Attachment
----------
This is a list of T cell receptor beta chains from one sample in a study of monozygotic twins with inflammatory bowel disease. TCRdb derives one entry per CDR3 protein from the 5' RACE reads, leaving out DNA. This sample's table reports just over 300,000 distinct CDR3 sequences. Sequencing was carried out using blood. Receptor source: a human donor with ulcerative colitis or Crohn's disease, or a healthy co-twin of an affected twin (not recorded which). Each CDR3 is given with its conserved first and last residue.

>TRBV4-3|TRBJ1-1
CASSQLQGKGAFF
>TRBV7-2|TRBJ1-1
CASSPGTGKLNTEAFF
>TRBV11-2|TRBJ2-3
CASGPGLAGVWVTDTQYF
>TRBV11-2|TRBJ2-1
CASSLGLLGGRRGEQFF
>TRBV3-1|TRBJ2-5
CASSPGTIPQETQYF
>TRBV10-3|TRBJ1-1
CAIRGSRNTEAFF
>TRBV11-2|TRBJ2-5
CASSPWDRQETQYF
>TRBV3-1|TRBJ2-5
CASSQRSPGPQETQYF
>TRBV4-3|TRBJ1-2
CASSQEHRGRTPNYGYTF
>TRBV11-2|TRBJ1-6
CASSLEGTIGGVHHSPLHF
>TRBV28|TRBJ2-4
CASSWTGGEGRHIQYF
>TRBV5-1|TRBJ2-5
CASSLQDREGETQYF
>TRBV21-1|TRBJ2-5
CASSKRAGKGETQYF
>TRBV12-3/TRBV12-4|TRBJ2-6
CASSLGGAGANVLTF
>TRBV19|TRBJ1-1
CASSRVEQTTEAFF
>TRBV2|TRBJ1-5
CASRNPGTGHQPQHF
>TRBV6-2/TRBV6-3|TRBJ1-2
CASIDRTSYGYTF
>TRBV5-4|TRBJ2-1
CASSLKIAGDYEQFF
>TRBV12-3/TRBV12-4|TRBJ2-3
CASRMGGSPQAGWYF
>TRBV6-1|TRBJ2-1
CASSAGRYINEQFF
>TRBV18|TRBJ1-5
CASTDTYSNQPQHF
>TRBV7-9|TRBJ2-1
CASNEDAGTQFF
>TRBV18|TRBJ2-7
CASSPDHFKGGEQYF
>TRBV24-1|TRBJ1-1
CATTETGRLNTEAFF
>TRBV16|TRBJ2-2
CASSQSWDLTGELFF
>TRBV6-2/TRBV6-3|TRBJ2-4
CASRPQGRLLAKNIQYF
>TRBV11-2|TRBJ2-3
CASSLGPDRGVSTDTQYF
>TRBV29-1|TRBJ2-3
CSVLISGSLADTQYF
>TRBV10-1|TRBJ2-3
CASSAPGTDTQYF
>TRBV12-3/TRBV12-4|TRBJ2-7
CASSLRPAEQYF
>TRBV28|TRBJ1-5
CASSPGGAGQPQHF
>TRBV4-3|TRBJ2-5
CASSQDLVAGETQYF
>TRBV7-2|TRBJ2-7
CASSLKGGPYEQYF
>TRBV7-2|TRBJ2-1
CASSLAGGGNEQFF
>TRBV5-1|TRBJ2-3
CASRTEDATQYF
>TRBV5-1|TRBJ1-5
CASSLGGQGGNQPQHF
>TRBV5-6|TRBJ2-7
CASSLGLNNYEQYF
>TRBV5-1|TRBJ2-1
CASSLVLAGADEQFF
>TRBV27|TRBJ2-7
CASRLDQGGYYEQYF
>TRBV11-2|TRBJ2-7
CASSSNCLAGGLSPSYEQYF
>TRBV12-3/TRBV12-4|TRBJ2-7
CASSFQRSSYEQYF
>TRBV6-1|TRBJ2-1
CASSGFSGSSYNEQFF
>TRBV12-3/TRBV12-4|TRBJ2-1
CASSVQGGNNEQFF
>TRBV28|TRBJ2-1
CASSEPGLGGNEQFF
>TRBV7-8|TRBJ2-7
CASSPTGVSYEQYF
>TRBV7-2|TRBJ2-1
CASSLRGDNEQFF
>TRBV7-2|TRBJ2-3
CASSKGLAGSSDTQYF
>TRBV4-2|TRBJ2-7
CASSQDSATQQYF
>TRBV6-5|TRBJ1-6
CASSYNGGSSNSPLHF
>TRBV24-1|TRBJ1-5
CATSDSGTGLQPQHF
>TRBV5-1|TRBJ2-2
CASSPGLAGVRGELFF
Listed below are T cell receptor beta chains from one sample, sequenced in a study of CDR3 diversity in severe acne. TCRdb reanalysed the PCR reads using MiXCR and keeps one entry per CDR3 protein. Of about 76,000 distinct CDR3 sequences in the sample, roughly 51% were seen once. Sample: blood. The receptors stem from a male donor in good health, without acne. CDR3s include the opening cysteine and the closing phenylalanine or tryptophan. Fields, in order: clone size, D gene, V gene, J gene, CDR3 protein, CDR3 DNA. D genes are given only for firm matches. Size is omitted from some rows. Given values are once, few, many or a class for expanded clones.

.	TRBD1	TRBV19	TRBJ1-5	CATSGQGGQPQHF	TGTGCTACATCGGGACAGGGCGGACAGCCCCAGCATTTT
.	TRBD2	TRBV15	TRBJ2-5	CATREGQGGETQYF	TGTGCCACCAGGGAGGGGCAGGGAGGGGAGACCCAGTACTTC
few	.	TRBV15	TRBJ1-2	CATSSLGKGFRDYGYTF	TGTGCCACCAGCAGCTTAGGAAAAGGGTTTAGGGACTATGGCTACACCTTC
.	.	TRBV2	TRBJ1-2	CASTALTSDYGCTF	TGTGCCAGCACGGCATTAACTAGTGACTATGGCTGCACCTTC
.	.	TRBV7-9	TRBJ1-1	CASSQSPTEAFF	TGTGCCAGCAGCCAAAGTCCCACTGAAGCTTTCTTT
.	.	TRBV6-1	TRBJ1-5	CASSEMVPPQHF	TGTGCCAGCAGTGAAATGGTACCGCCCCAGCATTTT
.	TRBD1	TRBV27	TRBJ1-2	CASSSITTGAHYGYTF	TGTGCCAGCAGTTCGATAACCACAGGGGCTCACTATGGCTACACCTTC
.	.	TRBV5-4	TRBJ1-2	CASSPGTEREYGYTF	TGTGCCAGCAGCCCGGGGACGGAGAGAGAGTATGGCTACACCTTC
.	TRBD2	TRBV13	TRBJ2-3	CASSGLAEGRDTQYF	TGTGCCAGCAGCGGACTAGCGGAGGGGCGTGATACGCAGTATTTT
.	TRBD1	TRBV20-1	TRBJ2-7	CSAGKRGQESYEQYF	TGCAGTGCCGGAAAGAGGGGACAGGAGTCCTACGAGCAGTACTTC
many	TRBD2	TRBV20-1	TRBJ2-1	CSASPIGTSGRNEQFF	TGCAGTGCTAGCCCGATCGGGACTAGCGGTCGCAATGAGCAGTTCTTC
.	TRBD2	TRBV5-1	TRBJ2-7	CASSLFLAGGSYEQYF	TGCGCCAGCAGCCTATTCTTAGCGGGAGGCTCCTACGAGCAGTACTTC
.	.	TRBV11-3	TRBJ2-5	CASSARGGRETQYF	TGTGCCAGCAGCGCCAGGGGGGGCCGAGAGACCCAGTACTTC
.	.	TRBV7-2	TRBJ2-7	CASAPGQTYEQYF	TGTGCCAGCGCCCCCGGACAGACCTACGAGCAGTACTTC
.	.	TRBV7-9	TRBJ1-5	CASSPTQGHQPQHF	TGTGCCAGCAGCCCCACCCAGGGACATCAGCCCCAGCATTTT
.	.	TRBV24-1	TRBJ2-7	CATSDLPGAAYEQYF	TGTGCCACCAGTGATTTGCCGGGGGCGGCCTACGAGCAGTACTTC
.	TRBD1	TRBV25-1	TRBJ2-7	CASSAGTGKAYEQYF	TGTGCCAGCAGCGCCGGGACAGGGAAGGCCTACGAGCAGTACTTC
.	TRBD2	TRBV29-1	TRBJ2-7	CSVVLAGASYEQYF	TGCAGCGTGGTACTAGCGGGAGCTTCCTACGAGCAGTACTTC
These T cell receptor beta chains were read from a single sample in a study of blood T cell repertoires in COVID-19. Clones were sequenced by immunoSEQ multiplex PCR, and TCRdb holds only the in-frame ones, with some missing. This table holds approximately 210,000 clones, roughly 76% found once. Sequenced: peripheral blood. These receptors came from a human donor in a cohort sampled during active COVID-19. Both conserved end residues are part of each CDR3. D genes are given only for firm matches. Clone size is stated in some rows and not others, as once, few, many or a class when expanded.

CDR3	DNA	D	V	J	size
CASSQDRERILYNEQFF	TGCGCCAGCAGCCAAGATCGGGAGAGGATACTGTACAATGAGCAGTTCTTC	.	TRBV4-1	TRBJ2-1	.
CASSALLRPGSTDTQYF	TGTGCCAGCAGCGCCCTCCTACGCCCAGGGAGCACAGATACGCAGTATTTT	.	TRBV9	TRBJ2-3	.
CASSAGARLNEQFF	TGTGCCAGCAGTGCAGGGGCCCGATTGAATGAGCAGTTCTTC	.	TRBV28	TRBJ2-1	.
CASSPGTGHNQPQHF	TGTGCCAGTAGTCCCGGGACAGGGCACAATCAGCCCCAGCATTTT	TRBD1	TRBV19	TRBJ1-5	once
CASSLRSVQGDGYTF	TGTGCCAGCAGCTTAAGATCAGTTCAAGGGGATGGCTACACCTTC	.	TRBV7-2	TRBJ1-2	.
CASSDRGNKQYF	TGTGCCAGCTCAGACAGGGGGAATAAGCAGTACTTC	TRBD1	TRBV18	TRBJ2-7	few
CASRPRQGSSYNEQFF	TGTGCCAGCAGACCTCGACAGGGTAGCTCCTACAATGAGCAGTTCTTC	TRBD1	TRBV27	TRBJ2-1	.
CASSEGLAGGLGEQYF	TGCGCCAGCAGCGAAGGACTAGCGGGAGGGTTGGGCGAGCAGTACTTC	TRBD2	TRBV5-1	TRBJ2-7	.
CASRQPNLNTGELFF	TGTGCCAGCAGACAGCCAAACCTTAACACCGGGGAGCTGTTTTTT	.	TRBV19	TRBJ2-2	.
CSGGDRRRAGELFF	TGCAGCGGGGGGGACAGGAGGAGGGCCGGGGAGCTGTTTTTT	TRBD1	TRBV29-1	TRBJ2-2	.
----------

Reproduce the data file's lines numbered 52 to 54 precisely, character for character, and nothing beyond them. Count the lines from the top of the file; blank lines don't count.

>TRBV6-2/TRBV6-3|TRBJ2-4
CASRPQGRLLAKNIQYF
>TRBV11-2|TRBJ2-3